Image: Rex Features

Last week, Leicester City shocked the footballing world by announcing the end of Claudio Ranieri’s reign at the club. The Italian manager had become a legend, not just at the King Power Stadium, but around the world for his role in leading Leicester City to a miraculous Premier League title. Before his arrival, the Foxes had narrowly escaped relegation and going into the 2015/16 season, they had to be considered favorites to go down to the Championship.

It was safe to say that Ranieri inherited somewhat of a sinking ship when he took over in July 2015. In that summer’s transfer window, the Italian manager brought in the likes of N’Golo Kanté, Shinji Okazaki, Christian Fuchs and Robert Huth. I think that we can all agree, that those players have done more than live up to their price tags.

On top of the players that he brought in, Ranieri managed to bring out the most in the players he inherited. No examples could be better than Riyad Mahrez and Jamie Vardy. During the 2014/15 campaign, they combined for nine goals. Under Ranieri, we saw what they were capable of. Mahrez became one of the most exciting players to watch on the flanks with his dazzling skills and creativity. Vardy held a season-long party that saw him find the back of the net 24 times.

The rise of these once forgotten players during the title-winning season makes Ranieri’s sacking even more heartbreaking. You would think that they would be grateful to the Italian for resurrecting their careers, and for making them household names around the globe. Instead, we saw them seemingly give up on the pitch. It was reported that a number of players, including Vardy and Kasper Schmeichel, even talked to the chairman after the club’s 2-1 loss to Sevilla in the Champions League talking about their dissatisfaction with Ranieri at the helm.

Apparently, that loss IN THE CHAMPIONS LEAGUE, was the last straw for Leicester’s board and Ranieri was sacked. This decision drew the ire of pundits, managers and players from around the globe. Leicester legend Gary Lineker tweeted that the decision was, “inexplicable, unforgivable, and gut-wrenchingly sad.” Manchester United manager José Mourinho, who faced a somewhat similar situation at Chelsea last season, told reporters, “This season started with the typical selfishness of others…people forgetting who helped them reach a certain level.”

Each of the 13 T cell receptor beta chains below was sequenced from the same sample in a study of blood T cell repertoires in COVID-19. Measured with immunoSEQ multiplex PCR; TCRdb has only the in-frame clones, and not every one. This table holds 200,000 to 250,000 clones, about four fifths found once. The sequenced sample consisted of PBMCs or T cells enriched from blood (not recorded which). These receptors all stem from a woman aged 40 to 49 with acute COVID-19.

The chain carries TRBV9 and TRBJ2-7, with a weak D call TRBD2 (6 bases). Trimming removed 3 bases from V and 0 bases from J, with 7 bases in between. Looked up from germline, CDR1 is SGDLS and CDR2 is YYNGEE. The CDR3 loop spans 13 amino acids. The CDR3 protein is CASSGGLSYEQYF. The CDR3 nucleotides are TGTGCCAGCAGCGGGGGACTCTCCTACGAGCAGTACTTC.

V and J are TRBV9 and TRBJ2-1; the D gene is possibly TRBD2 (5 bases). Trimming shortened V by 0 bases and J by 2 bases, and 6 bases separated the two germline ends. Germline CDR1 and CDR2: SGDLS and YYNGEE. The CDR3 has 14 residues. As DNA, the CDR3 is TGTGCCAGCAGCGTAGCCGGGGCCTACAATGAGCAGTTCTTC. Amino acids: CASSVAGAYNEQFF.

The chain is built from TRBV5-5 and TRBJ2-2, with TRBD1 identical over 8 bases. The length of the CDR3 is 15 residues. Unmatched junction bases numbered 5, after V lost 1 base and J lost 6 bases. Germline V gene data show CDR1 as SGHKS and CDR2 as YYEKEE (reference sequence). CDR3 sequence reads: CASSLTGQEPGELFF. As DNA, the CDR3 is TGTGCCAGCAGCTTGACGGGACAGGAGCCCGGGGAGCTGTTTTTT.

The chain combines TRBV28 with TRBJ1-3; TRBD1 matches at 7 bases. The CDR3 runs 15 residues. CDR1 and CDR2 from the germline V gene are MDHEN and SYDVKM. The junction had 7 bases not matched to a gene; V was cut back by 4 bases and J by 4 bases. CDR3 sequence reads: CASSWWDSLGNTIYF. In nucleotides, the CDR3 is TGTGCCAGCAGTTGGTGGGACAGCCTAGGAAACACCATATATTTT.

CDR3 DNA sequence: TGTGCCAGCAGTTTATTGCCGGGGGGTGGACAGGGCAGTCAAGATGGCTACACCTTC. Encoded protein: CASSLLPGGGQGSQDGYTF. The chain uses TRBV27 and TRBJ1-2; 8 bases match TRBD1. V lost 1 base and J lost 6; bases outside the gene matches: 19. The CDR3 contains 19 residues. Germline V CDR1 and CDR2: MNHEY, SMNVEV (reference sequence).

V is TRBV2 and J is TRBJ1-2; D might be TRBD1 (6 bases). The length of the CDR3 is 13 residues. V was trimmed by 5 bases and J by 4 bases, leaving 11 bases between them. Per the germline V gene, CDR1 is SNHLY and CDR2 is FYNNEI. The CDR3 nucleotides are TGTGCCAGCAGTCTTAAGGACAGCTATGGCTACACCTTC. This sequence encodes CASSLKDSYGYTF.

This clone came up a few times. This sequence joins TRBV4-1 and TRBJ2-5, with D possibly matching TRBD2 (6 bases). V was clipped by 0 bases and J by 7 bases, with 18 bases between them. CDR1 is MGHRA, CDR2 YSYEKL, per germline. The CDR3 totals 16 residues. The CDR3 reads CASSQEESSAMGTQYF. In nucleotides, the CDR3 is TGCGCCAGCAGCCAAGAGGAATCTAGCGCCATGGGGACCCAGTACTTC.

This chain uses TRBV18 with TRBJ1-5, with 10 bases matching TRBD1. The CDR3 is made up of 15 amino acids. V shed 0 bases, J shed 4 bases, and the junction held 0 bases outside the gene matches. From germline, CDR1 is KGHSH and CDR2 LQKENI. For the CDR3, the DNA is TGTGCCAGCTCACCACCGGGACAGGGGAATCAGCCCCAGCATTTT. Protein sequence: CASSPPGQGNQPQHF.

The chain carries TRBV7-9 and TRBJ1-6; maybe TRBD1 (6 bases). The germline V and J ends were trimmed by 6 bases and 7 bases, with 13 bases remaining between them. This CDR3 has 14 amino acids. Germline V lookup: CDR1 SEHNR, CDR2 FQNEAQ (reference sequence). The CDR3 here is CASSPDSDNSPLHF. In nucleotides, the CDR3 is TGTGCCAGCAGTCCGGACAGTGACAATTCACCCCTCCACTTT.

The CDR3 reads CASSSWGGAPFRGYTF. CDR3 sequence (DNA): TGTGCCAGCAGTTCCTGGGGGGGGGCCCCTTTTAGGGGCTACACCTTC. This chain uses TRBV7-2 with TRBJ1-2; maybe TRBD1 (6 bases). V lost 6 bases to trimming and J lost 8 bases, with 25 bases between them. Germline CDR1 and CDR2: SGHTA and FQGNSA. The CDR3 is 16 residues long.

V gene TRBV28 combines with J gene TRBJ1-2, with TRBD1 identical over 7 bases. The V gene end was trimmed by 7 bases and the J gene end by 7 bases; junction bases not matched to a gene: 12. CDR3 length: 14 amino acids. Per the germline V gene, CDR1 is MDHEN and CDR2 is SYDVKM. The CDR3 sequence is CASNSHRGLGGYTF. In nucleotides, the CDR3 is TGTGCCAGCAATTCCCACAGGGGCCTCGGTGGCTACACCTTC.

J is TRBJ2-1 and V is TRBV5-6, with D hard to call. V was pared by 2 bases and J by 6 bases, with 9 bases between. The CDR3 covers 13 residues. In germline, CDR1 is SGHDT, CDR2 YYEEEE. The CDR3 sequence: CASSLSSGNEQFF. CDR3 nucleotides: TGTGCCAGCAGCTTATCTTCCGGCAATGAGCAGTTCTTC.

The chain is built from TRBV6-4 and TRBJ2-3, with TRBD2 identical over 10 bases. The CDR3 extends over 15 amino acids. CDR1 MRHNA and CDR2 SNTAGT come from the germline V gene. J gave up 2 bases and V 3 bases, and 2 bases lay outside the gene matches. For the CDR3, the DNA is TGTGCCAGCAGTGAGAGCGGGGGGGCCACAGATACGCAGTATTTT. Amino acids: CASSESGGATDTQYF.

Some will argue that Leicester made the right decision because now they’re a club who are trying to compete and win trophies. Granted, Leicester’s form in the league this season has been less than stellar (they currently sit 15th, two points above the drop zone), but they’re still very much alive in the Champions League. All they needed was a 1-0 win, at home, to advance past Sevilla into the quarter-finals of the biggest club competition on the planet. If you would’ve told me that two years ago, I may have died from laughter.

I’m going to side with Mourinho, Lineker and countless others on this issue. I feel that the board made the wrong decision by firing this absolute legend. They felt the pressure of one bad season, and thought that the easiest thing to do was get rid of the man that made this type of season a “disappointment.” I blame the players because I think they gave up on the man that made them into the stars they are today. The fact that they battered Liverpool 3-1 the match after Ranieri’s firing gives evidence to that.

With all that being said, that’s just the culture of the game today. You look at instances like Mourinho getting sacked last season, Manuel Pellegrini being shown the door after winning the title in 2016, and you realize that today’s game is one of instant gratification and selfishness.

I hope that this trend dies quickly, but only time will tell.


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